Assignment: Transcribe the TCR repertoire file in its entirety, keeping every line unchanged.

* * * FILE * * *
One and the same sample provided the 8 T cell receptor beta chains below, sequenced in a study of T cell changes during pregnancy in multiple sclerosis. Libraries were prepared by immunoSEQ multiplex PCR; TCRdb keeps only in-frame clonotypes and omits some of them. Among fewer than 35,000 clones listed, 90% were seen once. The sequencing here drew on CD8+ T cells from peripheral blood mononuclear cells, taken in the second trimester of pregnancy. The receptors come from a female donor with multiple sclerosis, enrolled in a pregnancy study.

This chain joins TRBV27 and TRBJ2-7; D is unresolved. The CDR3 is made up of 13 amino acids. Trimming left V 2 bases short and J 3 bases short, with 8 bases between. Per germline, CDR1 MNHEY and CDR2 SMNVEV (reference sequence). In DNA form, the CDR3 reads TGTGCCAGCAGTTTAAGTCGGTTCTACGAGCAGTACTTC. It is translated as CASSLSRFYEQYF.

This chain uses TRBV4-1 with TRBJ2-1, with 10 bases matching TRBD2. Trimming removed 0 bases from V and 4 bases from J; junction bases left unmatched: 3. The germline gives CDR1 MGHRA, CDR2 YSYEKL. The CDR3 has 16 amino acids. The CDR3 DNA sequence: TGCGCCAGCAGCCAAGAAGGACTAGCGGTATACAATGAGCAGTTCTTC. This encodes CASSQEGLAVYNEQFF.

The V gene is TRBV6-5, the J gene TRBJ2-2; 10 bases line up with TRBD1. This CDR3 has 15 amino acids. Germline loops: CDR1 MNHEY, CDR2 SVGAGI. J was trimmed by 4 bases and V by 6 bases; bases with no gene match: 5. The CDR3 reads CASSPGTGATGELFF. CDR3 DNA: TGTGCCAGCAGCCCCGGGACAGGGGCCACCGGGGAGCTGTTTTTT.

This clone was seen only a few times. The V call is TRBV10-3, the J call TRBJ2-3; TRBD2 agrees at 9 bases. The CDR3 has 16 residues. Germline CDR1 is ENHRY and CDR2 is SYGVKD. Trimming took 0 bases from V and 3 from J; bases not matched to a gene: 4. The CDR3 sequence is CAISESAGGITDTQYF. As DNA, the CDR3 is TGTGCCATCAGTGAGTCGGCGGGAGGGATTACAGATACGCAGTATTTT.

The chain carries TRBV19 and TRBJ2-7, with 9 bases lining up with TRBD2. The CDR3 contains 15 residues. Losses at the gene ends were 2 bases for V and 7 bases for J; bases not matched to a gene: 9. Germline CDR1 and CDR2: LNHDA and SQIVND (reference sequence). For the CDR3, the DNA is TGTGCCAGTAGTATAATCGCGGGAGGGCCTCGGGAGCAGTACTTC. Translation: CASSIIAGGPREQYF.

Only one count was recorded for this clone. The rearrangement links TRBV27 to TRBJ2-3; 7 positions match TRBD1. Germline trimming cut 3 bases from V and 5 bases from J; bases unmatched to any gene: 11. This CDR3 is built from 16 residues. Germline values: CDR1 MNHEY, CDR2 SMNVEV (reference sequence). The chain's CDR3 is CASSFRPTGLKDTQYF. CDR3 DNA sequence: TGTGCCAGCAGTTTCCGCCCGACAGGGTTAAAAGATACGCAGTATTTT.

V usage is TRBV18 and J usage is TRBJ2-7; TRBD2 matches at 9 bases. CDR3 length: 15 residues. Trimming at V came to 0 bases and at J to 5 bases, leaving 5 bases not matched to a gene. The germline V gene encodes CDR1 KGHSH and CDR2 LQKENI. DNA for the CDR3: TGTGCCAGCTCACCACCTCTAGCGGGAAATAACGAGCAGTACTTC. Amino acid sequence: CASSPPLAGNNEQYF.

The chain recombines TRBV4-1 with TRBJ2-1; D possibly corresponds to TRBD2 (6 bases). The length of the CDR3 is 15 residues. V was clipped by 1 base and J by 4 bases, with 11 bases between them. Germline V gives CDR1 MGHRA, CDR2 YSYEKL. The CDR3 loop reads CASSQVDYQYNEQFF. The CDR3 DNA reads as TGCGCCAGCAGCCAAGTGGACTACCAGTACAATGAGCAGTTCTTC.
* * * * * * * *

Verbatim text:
One and the same sample provided the 8 T cell receptor beta chains below, sequenced in a study of T cell changes during pregnancy in multiple sclerosis. Libraries were prepared by immunoSEQ multiplex PCR; TCRdb keeps only in-frame clonotypes and omits some of them. Among fewer than 35,000 clones listed, 90% were seen once. The sequencing here drew on CD8+ T cells from peripheral blood mononuclear cells, taken in the second trimester of pregnancy. The receptors come from a female donor with multiple sclerosis, enrolled in a pregnancy study.

This chain joins TRBV27 and TRBJ2-7; D is unresolved. The CDR3 is made up of 13 amino acids. Trimming left V 2 bases short and J 3 bases short, with 8 bases between. Per germline, CDR1 MNHEY and CDR2 SMNVEV (reference sequence). In DNA form, the CDR3 reads TGTGCCAGCAGTTTAAGTCGGTTCTACGAGCAGTACTTC. It is translated as CASSLSRFYEQYF.

This chain uses TRBV4-1 with TRBJ2-1, with 10 bases matching TRBD2. Trimming removed 0 bases from V and 4 bases from J; junction bases left unmatched: 3. The germline gives CDR1 MGHRA, CDR2 YSYEKL. The CDR3 has 16 amino acids. The CDR3 DNA sequence: TGCGCCAGCAGCCAAGAAGGACTAGCGGTATACAATGAGCAGTTCTTC. This encodes CASSQEGLAVYNEQFF.

The V gene is TRBV6-5, the J gene TRBJ2-2; 10 bases line up with TRBD1. This CDR3 has 15 amino acids. Germline loops: CDR1 MNHEY, CDR2 SVGAGI. J was trimmed by 4 bases and V by 6 bases; bases with no gene match: 5. The CDR3 reads CASSPGTGATGELFF. CDR3 DNA: TGTGCCAGCAGCCCCGGGACAGGGGCCACCGGGGAGCTGTTTTTT.

This clone was seen only a few times. The V call is TRBV10-3, the J call TRBJ2-3; TRBD2 agrees at 9 bases. The CDR3 has 16 residues. Germline CDR1 is ENHRY and CDR2 is SYGVKD. Trimming took 0 bases from V and 3 from J; bases not matched to a gene: 4. The CDR3 sequence is CAISESAGGITDTQYF. As DNA, the CDR3 is TGTGCCATCAGTGAGTCGGCGGGAGGGATTACAGATACGCAGTATTTT.

The chain carries TRBV19 and TRBJ2-7, with 9 bases lining up with TRBD2. The CDR3 contains 15 residues. Losses at the gene ends were 2 bases for V and 7 bases for J; bases not matched to a gene: 9. Germline CDR1 and CDR2: LNHDA and SQIVND (reference sequence). For the CDR3, the DNA is TGTGCCAGTAGTATAATCGCGGGAGGGCCTCGGGAGCAGTACTTC. Translation: CASSIIAGGPREQYF.

Only one count was recorded for this clone. The rearrangement links TRBV27 to TRBJ2-3; 7 positions match TRBD1. Germline trimming cut 3 bases from V and 5 bases from J; bases unmatched to any gene: 11. This CDR3 is built from 16 residues. Germline values: CDR1 MNHEY, CDR2 SMNVEV (reference sequence). The chain's CDR3 is CASSFRPTGLKDTQYF. CDR3 DNA sequence: TGTGCCAGCAGTTTCCGCCCGACAGGGTTAAAAGATACGCAGTATTTT.

V usage is TRBV18 and J usage is TRBJ2-7; TRBD2 matches at 9 bases. CDR3 length: 15 residues. Trimming at V came to 0 bases and at J to 5 bases, leaving 5 bases not matched to a gene. The germline V gene encodes CDR1 KGHSH and CDR2 LQKENI. DNA for the CDR3: TGTGCCAGCTCACCACCTCTAGCGGGAAATAACGAGCAGTACTTC. Amino acid sequence: CASSPPLAGNNEQYF.

The chain recombines TRBV4-1 with TRBJ2-1; D possibly corresponds to TRBD2 (6 bases). The length of the CDR3 is 15 residues. V was clipped by 1 base and J by 4 bases, with 11 bases between them. Germline V gives CDR1 MGHRA, CDR2 YSYEKL. The CDR3 loop reads CASSQVDYQYNEQFF. The CDR3 DNA reads as TGCGCCAGCAGCCAAGTGGACTACCAGTACAATGAGCAGTTCTTC.